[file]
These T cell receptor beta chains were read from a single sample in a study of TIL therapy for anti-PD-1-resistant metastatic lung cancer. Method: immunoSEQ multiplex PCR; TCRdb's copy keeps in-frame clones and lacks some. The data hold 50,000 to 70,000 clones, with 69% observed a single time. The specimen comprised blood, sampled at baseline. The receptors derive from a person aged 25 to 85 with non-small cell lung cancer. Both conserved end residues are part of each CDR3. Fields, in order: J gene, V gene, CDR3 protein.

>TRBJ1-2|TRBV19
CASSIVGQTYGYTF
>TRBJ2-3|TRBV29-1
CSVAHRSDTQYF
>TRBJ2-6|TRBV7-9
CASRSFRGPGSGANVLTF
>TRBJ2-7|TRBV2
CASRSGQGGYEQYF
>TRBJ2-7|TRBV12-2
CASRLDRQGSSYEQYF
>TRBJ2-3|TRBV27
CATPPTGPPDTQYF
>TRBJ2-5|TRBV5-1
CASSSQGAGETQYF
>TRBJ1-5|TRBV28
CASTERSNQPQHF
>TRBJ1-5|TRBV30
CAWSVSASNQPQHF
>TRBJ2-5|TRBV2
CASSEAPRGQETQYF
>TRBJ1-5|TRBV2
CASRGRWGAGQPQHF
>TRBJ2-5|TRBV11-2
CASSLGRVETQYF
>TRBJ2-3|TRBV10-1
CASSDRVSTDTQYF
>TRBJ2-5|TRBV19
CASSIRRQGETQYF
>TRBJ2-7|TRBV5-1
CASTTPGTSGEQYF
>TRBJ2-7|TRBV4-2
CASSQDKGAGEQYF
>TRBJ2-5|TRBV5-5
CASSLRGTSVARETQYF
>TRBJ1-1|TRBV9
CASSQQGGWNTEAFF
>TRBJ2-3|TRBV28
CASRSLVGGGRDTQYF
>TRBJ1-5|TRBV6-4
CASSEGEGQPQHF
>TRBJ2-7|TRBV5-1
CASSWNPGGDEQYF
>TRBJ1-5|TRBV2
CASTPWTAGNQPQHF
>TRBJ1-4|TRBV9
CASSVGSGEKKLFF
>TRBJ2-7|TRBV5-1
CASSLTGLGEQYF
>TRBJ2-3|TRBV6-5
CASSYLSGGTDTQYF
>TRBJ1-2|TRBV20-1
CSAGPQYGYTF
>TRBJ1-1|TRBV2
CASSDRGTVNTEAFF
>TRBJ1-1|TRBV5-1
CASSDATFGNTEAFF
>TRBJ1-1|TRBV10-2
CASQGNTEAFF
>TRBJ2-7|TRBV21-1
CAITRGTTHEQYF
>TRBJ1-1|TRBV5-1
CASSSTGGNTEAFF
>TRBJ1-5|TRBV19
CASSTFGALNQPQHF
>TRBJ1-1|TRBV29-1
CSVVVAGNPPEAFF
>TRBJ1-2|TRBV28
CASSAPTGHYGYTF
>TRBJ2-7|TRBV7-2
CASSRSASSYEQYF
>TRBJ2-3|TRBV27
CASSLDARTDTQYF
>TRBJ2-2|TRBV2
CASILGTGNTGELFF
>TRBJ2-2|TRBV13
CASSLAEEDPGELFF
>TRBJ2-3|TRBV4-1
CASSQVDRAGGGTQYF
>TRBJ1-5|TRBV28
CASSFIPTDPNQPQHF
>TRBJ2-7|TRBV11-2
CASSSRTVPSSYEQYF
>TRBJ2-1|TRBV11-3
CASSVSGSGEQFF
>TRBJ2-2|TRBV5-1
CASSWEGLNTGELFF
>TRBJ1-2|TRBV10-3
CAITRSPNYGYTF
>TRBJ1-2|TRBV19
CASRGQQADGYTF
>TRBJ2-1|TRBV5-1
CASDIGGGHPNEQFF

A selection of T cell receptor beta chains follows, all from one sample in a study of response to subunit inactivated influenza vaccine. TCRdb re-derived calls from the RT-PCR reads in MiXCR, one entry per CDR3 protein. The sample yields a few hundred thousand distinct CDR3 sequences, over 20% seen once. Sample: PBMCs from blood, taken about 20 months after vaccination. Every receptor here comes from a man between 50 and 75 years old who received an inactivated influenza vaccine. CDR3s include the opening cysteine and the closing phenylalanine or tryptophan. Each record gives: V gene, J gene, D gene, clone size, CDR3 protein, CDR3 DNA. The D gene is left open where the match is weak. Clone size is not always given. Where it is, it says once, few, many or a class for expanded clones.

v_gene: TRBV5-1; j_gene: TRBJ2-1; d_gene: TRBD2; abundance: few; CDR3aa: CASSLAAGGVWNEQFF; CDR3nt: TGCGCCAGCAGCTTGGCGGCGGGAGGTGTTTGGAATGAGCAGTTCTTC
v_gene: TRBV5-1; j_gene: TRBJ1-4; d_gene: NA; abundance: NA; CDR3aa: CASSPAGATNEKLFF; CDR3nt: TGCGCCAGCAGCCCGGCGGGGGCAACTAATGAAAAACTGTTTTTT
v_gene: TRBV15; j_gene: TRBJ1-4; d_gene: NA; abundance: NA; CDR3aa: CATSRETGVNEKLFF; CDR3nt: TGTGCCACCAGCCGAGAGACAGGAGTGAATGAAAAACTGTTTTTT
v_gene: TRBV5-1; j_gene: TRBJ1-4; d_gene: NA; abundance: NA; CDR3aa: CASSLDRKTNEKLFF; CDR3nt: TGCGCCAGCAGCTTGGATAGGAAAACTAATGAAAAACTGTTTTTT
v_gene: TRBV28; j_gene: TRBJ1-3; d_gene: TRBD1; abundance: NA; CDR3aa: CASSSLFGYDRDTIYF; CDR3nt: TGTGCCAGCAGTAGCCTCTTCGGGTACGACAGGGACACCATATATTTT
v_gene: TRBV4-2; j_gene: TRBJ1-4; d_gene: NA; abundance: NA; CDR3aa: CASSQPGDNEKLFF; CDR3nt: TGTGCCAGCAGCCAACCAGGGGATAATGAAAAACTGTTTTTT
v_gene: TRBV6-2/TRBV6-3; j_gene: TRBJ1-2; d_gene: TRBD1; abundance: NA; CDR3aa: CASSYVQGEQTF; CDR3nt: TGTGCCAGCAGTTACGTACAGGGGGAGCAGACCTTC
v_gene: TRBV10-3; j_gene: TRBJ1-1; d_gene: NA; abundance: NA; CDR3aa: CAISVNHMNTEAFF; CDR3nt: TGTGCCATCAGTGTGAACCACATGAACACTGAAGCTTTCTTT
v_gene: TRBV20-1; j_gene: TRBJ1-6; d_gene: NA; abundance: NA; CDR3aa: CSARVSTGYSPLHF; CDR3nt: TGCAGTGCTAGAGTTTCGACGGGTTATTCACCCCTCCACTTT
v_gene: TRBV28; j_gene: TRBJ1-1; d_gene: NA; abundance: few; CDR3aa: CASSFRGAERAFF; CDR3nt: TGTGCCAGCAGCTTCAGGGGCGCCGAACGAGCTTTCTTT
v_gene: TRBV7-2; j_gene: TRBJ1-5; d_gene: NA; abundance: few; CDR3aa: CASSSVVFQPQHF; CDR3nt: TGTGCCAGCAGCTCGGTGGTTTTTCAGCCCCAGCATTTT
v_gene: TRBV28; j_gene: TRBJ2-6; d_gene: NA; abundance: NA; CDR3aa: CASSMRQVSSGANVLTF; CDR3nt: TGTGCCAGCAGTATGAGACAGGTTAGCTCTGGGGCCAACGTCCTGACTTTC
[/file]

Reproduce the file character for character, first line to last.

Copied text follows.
These T cell receptor beta chains were read from a single sample in a study of TIL therapy for anti-PD-1-resistant metastatic lung cancer. Method: immunoSEQ multiplex PCR; TCRdb's copy keeps in-frame clones and lacks some. The data hold 50,000 to 70,000 clones, with 69% observed a single time. The specimen comprised blood, sampled at baseline. The receptors derive from a person aged 25 to 85 with non-small cell lung cancer. Both conserved end residues are part of each CDR3. Fields, in order: J gene, V gene, CDR3 protein.

>TRBJ1-2|TRBV19
CASSIVGQTYGYTF
>TRBJ2-3|TRBV29-1
CSVAHRSDTQYF
>TRBJ2-6|TRBV7-9
CASRSFRGPGSGANVLTF
>TRBJ2-7|TRBV2
CASRSGQGGYEQYF
>TRBJ2-7|TRBV12-2
CASRLDRQGSSYEQYF
>TRBJ2-3|TRBV27
CATPPTGPPDTQYF
>TRBJ2-5|TRBV5-1
CASSSQGAGETQYF
>TRBJ1-5|TRBV28
CASTERSNQPQHF
>TRBJ1-5|TRBV30
CAWSVSASNQPQHF
>TRBJ2-5|TRBV2
CASSEAPRGQETQYF
>TRBJ1-5|TRBV2
CASRGRWGAGQPQHF
>TRBJ2-5|TRBV11-2
CASSLGRVETQYF
>TRBJ2-3|TRBV10-1
CASSDRVSTDTQYF
>TRBJ2-5|TRBV19
CASSIRRQGETQYF
>TRBJ2-7|TRBV5-1
CASTTPGTSGEQYF
>TRBJ2-7|TRBV4-2
CASSQDKGAGEQYF
>TRBJ2-5|TRBV5-5
CASSLRGTSVARETQYF
>TRBJ1-1|TRBV9
CASSQQGGWNTEAFF
>TRBJ2-3|TRBV28
CASRSLVGGGRDTQYF
>TRBJ1-5|TRBV6-4
CASSEGEGQPQHF
>TRBJ2-7|TRBV5-1
CASSWNPGGDEQYF
>TRBJ1-5|TRBV2
CASTPWTAGNQPQHF
>TRBJ1-4|TRBV9
CASSVGSGEKKLFF
>TRBJ2-7|TRBV5-1
CASSLTGLGEQYF
>TRBJ2-3|TRBV6-5
CASSYLSGGTDTQYF
>TRBJ1-2|TRBV20-1
CSAGPQYGYTF
>TRBJ1-1|TRBV2
CASSDRGTVNTEAFF
>TRBJ1-1|TRBV5-1
CASSDATFGNTEAFF
>TRBJ1-1|TRBV10-2
CASQGNTEAFF
>TRBJ2-7|TRBV21-1
CAITRGTTHEQYF
>TRBJ1-1|TRBV5-1
CASSSTGGNTEAFF
>TRBJ1-5|TRBV19
CASSTFGALNQPQHF
>TRBJ1-1|TRBV29-1
CSVVVAGNPPEAFF
>TRBJ1-2|TRBV28
CASSAPTGHYGYTF
>TRBJ2-7|TRBV7-2
CASSRSASSYEQYF
>TRBJ2-3|TRBV27
CASSLDARTDTQYF
>TRBJ2-2|TRBV2
CASILGTGNTGELFF
>TRBJ2-2|TRBV13
CASSLAEEDPGELFF
>TRBJ2-3|TRBV4-1
CASSQVDRAGGGTQYF
>TRBJ1-5|TRBV28
CASSFIPTDPNQPQHF
>TRBJ2-7|TRBV11-2
CASSSRTVPSSYEQYF
>TRBJ2-1|TRBV11-3
CASSVSGSGEQFF
>TRBJ2-2|TRBV5-1
CASSWEGLNTGELFF
>TRBJ1-2|TRBV10-3
CAITRSPNYGYTF
>TRBJ1-2|TRBV19
CASRGQQADGYTF
>TRBJ2-1|TRBV5-1
CASDIGGGHPNEQFF

A selection of T cell receptor beta chains follows, all from one sample in a study of response to subunit inactivated influenza vaccine. TCRdb re-derived calls from the RT-PCR reads in MiXCR, one entry per CDR3 protein. The sample yields a few hundred thousand distinct CDR3 sequences, over 20% seen once. Sample: PBMCs from blood, taken about 20 months after vaccination. Every receptor here comes from a man between 50 and 75 years old who received an inactivated influenza vaccine. CDR3s include the opening cysteine and the closing phenylalanine or tryptophan. Each record gives: V gene, J gene, D gene, clone size, CDR3 protein, CDR3 DNA. The D gene is left open where the match is weak. Clone size is not always given. Where it is, it says once, few, many or a class for expanded clones.

v_gene: TRBV5-1; j_gene: TRBJ2-1; d_gene: TRBD2; abundance: few; CDR3aa: CASSLAAGGVWNEQFF; CDR3nt: TGCGCCAGCAGCTTGGCGGCGGGAGGTGTTTGGAATGAGCAGTTCTTC
v_gene: TRBV5-1; j_gene: TRBJ1-4; d_gene: NA; abundance: NA; CDR3aa: CASSPAGATNEKLFF; CDR3nt: TGCGCCAGCAGCCCGGCGGGGGCAACTAATGAAAAACTGTTTTTT
v_gene: TRBV15; j_gene: TRBJ1-4; d_gene: NA; abundance: NA; CDR3aa: CATSRETGVNEKLFF; CDR3nt: TGTGCCACCAGCCGAGAGACAGGAGTGAATGAAAAACTGTTTTTT
v_gene: TRBV5-1; j_gene: TRBJ1-4; d_gene: NA; abundance: NA; CDR3aa: CASSLDRKTNEKLFF; CDR3nt: TGCGCCAGCAGCTTGGATAGGAAAACTAATGAAAAACTGTTTTTT
v_gene: TRBV28; j_gene: TRBJ1-3; d_gene: TRBD1; abundance: NA; CDR3aa: CASSSLFGYDRDTIYF; CDR3nt: TGTGCCAGCAGTAGCCTCTTCGGGTACGACAGGGACACCATATATTTT
v_gene: TRBV4-2; j_gene: TRBJ1-4; d_gene: NA; abundance: NA; CDR3aa: CASSQPGDNEKLFF; CDR3nt: TGTGCCAGCAGCCAACCAGGGGATAATGAAAAACTGTTTTTT
v_gene: TRBV6-2/TRBV6-3; j_gene: TRBJ1-2; d_gene: TRBD1; abundance: NA; CDR3aa: CASSYVQGEQTF; CDR3nt: TGTGCCAGCAGTTACGTACAGGGGGAGCAGACCTTC
v_gene: TRBV10-3; j_gene: TRBJ1-1; d_gene: NA; abundance: NA; CDR3aa: CAISVNHMNTEAFF; CDR3nt: TGTGCCATCAGTGTGAACCACATGAACACTGAAGCTTTCTTT
v_gene: TRBV20-1; j_gene: TRBJ1-6; d_gene: NA; abundance: NA; CDR3aa: CSARVSTGYSPLHF; CDR3nt: TGCAGTGCTAGAGTTTCGACGGGTTATTCACCCCTCCACTTT
v_gene: TRBV28; j_gene: TRBJ1-1; d_gene: NA; abundance: few; CDR3aa: CASSFRGAERAFF; CDR3nt: TGTGCCAGCAGCTTCAGGGGCGCCGAACGAGCTTTCTTT
v_gene: TRBV7-2; j_gene: TRBJ1-5; d_gene: NA; abundance: few; CDR3aa: CASSSVVFQPQHF; CDR3nt: TGTGCCAGCAGCTCGGTGGTTTTTCAGCCCCAGCATTTT
v_gene: TRBV28; j_gene: TRBJ2-6; d_gene: NA; abundance: NA; CDR3aa: CASSMRQVSSGANVLTF; CDR3nt: TGTGCCAGCAGTATGAGACAGGTTAGCTCTGGGGCCAACGTCCTGACTTTC